Getting Medicare Disability Coverage When You Are Not Yet 65

Avon Lake Attorney

Can You Get Coverage When You Need It?

Medicare is the federal health insurance program for older adults and people with disabilities, including certain chronic conditions. According to the Center for Medicare Advocacy, more than 65 million individuals participate in the program.

Disability and Medicare

The age to qualify for Medicare is 65. Although most Medicare enrollees are 65 and older, many younger people with long-term disabilities also receive Medicare. Roughly 12 percent of Medicare recipients are eligible because of their disability rather than age, per the Kaiser Family Foundation.

People with a disability who enroll in Medicare receive the same full range of benefits as those who are eligible because of their age. They may choose basic coverage through traditional Medicare Parts A and B or opt for additional benefits through Part D or Medicare Advantage.

Traditional Medicare has several components. Medicare Part A covers inpatient hospital care, skilled nursing, and home health care. Part B covers outpatient services. Individuals with disabilities can also enroll in Part D, prescription drug coverage.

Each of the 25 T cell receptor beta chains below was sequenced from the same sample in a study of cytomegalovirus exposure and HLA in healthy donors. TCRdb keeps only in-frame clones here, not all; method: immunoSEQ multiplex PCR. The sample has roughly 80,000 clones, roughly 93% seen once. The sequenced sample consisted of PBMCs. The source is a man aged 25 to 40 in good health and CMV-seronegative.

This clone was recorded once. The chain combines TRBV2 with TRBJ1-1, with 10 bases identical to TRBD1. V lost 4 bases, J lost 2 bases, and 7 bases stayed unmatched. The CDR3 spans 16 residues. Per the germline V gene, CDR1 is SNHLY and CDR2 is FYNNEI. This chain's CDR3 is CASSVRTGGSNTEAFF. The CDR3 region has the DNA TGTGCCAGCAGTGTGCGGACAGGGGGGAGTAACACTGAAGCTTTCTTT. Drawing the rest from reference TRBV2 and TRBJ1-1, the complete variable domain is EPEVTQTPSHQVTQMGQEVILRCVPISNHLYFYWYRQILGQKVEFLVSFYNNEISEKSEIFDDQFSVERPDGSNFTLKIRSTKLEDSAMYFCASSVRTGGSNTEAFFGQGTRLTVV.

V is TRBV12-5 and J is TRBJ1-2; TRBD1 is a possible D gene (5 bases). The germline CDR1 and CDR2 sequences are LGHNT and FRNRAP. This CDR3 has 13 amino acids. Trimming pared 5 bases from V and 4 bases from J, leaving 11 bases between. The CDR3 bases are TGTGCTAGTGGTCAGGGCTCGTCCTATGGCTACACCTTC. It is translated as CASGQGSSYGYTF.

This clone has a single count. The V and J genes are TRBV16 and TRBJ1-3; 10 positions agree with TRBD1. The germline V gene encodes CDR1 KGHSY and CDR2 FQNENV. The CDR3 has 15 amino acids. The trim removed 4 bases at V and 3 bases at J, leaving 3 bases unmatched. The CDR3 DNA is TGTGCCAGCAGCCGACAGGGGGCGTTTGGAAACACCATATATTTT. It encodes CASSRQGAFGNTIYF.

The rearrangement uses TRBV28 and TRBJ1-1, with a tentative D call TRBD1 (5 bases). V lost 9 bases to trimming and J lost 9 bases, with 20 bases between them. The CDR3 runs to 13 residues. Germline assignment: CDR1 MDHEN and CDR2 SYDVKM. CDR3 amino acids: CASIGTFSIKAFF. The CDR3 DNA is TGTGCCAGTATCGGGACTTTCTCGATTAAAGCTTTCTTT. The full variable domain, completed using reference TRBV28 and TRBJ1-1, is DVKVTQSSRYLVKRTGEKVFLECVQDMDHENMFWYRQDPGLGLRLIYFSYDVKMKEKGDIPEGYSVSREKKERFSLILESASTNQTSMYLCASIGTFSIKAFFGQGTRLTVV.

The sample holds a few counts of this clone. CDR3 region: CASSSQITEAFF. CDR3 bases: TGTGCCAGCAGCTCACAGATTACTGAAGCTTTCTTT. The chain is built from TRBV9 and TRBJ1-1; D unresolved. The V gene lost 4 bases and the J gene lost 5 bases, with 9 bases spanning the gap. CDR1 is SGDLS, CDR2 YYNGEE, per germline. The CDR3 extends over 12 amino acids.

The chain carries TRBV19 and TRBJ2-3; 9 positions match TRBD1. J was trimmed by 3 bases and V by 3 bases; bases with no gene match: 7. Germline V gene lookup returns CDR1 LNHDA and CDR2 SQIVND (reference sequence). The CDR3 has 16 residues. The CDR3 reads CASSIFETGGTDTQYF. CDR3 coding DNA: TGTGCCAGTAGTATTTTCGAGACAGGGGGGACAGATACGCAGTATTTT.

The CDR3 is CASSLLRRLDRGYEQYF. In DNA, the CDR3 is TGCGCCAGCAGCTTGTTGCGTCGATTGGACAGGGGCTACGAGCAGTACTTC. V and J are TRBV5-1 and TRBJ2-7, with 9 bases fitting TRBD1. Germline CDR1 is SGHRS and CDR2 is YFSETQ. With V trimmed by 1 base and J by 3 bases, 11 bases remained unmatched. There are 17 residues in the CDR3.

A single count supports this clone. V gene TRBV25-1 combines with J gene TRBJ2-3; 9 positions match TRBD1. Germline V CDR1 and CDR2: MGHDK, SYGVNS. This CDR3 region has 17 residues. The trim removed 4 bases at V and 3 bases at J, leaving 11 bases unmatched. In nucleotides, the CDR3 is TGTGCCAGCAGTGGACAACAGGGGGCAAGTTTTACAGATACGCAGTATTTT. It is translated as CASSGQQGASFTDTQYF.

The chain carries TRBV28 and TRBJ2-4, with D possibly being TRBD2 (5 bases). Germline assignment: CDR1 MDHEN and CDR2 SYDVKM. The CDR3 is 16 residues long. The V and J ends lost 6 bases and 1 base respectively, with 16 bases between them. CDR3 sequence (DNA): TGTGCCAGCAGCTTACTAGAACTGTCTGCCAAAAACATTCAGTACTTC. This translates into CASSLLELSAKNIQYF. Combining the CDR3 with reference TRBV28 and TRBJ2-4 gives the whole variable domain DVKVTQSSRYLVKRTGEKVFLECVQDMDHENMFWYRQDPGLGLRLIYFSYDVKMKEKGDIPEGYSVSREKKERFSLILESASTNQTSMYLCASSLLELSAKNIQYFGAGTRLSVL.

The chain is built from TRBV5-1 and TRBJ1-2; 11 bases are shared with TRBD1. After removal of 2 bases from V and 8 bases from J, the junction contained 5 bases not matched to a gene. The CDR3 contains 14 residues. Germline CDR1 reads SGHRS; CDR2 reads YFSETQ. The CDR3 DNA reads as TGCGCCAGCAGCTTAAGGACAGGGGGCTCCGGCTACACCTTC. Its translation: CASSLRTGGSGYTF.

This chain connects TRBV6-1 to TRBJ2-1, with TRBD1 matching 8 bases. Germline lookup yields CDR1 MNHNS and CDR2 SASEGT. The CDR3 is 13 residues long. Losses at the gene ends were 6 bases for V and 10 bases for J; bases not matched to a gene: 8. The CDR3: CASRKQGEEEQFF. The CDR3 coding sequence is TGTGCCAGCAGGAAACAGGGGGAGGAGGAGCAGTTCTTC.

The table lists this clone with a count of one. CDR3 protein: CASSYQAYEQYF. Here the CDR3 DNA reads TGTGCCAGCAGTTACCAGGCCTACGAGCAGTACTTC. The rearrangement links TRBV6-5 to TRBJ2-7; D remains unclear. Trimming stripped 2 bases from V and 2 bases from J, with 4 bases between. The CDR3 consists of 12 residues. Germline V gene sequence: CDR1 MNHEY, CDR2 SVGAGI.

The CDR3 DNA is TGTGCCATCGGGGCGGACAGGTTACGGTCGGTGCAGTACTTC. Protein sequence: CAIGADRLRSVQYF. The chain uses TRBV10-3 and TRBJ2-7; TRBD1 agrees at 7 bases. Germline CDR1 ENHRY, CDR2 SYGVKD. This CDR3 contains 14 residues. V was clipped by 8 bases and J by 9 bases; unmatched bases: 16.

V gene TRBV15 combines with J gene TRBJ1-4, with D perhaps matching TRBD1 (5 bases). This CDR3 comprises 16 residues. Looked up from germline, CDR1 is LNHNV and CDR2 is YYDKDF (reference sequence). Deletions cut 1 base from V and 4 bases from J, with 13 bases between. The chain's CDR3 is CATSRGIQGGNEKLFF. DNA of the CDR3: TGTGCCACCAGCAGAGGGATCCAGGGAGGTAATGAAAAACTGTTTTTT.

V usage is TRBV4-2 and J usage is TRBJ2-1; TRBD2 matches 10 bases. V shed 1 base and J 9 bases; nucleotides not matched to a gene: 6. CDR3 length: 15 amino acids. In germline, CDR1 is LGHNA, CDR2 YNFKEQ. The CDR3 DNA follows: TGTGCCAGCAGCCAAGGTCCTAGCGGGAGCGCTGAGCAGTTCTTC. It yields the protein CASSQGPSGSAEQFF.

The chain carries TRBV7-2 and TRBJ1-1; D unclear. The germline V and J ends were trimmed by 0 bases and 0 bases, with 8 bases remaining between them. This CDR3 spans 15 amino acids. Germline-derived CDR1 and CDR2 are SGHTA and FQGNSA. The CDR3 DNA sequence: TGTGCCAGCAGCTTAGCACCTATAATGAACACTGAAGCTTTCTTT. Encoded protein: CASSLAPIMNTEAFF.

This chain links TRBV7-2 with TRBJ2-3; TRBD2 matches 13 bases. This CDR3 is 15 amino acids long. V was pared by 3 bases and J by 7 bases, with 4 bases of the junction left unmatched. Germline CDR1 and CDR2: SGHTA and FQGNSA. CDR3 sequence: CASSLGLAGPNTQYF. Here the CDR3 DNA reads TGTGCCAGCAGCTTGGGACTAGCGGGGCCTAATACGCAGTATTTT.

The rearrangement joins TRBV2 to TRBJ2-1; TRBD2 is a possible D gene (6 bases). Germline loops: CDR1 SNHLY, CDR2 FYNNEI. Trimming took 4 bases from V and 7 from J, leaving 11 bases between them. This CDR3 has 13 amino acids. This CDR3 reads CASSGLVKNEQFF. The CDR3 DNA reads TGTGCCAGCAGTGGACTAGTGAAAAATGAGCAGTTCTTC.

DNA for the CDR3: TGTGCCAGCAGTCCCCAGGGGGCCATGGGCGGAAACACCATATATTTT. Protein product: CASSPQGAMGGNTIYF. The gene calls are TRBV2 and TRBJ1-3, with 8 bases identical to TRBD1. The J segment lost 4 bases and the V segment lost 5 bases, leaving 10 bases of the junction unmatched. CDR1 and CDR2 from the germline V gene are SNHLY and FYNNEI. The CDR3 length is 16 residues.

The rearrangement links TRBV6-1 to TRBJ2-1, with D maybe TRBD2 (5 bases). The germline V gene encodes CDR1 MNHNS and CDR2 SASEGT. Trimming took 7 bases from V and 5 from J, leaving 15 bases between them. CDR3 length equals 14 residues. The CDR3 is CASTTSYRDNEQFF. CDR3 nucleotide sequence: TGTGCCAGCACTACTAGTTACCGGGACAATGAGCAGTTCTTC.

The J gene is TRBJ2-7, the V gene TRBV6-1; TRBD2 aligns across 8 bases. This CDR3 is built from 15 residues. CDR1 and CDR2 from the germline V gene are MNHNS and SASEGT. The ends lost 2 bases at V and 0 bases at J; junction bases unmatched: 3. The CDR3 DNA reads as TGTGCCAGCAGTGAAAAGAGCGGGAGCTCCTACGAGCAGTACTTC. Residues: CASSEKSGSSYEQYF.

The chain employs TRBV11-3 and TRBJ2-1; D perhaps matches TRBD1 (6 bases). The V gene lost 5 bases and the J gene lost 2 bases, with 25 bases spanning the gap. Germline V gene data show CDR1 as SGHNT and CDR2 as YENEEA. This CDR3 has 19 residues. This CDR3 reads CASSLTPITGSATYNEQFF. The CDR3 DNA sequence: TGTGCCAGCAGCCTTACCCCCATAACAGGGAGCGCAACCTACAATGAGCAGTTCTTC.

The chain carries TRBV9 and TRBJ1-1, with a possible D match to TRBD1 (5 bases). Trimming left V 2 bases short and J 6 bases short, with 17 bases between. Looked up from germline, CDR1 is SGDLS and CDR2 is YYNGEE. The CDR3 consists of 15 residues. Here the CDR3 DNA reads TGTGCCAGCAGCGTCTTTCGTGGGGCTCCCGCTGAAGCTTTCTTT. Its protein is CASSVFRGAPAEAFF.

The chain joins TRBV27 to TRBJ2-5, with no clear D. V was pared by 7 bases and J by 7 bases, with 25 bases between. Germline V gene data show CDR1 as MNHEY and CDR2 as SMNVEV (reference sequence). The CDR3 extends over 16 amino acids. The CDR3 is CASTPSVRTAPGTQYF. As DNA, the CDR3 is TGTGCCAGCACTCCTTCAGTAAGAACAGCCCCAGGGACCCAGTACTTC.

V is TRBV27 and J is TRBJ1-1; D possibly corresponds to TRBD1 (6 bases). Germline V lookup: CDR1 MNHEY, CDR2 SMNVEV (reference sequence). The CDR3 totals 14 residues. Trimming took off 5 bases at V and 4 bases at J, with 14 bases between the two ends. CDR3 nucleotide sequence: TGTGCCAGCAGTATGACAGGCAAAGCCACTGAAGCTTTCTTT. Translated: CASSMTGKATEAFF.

Medicare Advantage plans, known as Medicare Part C, are an alternative to traditional Medicare. Private companies contract with Medicare to create these plans. They can offer additional benefits, such as vision, hearing, and dental services. The Social Security Administration (SSA) deducts Medicare premiums from your monthly SSDI payments.

For younger SSDI recipients, there is one major downside when it comes to seeking Medicare disability coverage. They must wait out a period of 24 months before they can apply for Medicare. Estimates state that about 1.6 million Americans are in the midst of the waiting period.

Congress has removed the waiting period for just two specific health conditions. For example, patients with amyotrophic lateral sclerosis (ALS), or Lou Gehrig’s disease, can immediately receive Medicare benefits upon qualifying for SSDI.